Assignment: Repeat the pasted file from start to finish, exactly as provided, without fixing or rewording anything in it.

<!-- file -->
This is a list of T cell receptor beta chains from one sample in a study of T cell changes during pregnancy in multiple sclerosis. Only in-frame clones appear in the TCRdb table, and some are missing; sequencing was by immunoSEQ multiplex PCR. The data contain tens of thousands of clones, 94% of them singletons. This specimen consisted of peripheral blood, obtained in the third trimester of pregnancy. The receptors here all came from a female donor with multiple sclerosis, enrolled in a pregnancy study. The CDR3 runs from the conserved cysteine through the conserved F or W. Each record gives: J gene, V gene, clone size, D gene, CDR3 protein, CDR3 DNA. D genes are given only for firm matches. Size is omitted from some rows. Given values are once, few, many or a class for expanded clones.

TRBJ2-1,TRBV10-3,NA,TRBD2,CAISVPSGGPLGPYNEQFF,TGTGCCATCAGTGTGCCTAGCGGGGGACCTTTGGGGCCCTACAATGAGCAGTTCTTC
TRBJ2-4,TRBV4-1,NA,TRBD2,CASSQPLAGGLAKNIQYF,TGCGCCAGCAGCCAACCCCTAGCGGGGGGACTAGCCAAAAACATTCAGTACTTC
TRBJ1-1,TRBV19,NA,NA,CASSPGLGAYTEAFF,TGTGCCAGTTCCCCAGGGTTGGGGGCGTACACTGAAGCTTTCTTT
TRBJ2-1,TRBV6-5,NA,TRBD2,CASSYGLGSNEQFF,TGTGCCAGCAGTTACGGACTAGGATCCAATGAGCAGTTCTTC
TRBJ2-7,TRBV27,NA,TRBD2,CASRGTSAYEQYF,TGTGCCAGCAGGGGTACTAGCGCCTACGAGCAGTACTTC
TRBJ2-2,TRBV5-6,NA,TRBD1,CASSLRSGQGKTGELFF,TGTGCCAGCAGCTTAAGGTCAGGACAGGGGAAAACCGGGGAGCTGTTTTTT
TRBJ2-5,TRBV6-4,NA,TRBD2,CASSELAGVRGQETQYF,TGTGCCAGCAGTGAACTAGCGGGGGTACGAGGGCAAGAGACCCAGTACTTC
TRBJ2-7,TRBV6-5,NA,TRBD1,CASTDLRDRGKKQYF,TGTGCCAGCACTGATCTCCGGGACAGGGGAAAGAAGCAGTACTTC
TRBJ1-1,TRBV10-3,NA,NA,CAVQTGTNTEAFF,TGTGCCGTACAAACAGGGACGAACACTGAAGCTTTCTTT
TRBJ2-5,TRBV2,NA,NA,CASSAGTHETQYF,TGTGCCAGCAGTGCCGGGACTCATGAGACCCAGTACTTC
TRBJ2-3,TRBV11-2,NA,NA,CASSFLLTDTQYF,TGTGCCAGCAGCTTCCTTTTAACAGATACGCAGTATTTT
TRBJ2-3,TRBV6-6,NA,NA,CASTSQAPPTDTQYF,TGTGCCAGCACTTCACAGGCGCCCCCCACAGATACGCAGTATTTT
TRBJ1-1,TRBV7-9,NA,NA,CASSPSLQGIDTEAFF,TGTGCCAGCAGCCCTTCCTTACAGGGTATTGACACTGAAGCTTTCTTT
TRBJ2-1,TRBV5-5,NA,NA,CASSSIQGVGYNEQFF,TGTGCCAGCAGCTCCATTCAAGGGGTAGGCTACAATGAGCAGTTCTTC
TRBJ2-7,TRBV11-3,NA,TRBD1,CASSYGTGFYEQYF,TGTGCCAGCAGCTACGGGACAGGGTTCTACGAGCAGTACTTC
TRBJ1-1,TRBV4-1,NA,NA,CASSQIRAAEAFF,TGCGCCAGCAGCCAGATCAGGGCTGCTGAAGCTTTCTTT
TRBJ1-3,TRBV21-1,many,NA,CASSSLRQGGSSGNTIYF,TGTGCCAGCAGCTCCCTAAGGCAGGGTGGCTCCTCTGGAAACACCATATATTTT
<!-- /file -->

This is a list of T cell receptor beta chains from one sample in a study of T cell changes during pregnancy in multiple sclerosis. Only in-frame clones appear in the TCRdb table, and some are missing; sequencing was by immunoSEQ multiplex PCR. The data contain tens of thousands of clones, 94% of them singletons. This specimen consisted of peripheral blood, obtained in the third trimester of pregnancy. The receptors here all came from a female donor with multiple sclerosis, enrolled in a pregnancy study. The CDR3 runs from the conserved cysteine through the conserved F or W. Each record gives: J gene, V gene, clone size, D gene, CDR3 protein, CDR3 DNA. D genes are given only for firm matches. Size is omitted from some rows. Given values are once, few, many or a class for expanded clones.

TRBJ2-1,TRBV10-3,NA,TRBD2,CAISVPSGGPLGPYNEQFF,TGTGCCATCAGTGTGCCTAGCGGGGGACCTTTGGGGCCCTACAATGAGCAGTTCTTC
TRBJ2-4,TRBV4-1,NA,TRBD2,CASSQPLAGGLAKNIQYF,TGCGCCAGCAGCCAACCCCTAGCGGGGGGACTAGCCAAAAACATTCAGTACTTC
TRBJ1-1,TRBV19,NA,NA,CASSPGLGAYTEAFF,TGTGCCAGTTCCCCAGGGTTGGGGGCGTACACTGAAGCTTTCTTT
TRBJ2-1,TRBV6-5,NA,TRBD2,CASSYGLGSNEQFF,TGTGCCAGCAGTTACGGACTAGGATCCAATGAGCAGTTCTTC
TRBJ2-7,TRBV27,NA,TRBD2,CASRGTSAYEQYF,TGTGCCAGCAGGGGTACTAGCGCCTACGAGCAGTACTTC
TRBJ2-2,TRBV5-6,NA,TRBD1,CASSLRSGQGKTGELFF,TGTGCCAGCAGCTTAAGGTCAGGACAGGGGAAAACCGGGGAGCTGTTTTTT
TRBJ2-5,TRBV6-4,NA,TRBD2,CASSELAGVRGQETQYF,TGTGCCAGCAGTGAACTAGCGGGGGTACGAGGGCAAGAGACCCAGTACTTC
TRBJ2-7,TRBV6-5,NA,TRBD1,CASTDLRDRGKKQYF,TGTGCCAGCACTGATCTCCGGGACAGGGGAAAGAAGCAGTACTTC
TRBJ1-1,TRBV10-3,NA,NA,CAVQTGTNTEAFF,TGTGCCGTACAAACAGGGACGAACACTGAAGCTTTCTTT
TRBJ2-5,TRBV2,NA,NA,CASSAGTHETQYF,TGTGCCAGCAGTGCCGGGACTCATGAGACCCAGTACTTC
TRBJ2-3,TRBV11-2,NA,NA,CASSFLLTDTQYF,TGTGCCAGCAGCTTCCTTTTAACAGATACGCAGTATTTT
TRBJ2-3,TRBV6-6,NA,NA,CASTSQAPPTDTQYF,TGTGCCAGCACTTCACAGGCGCCCCCCACAGATACGCAGTATTTT
TRBJ1-1,TRBV7-9,NA,NA,CASSPSLQGIDTEAFF,TGTGCCAGCAGCCCTTCCTTACAGGGTATTGACACTGAAGCTTTCTTT
TRBJ2-1,TRBV5-5,NA,NA,CASSSIQGVGYNEQFF,TGTGCCAGCAGCTCCATTCAAGGGGTAGGCTACAATGAGCAGTTCTTC
TRBJ2-7,TRBV11-3,NA,TRBD1,CASSYGTGFYEQYF,TGTGCCAGCAGCTACGGGACAGGGTTCTACGAGCAGTACTTC
TRBJ1-1,TRBV4-1,NA,NA,CASSQIRAAEAFF,TGCGCCAGCAGCCAGATCAGGGCTGCTGAAGCTTTCTTT
TRBJ1-3,TRBV21-1,many,NA,CASSSLRQGGSSGNTIYF,TGTGCCAGCAGCTCCCTAAGGCAGGGTGGCTCCTCTGGAAACACCATATATTTT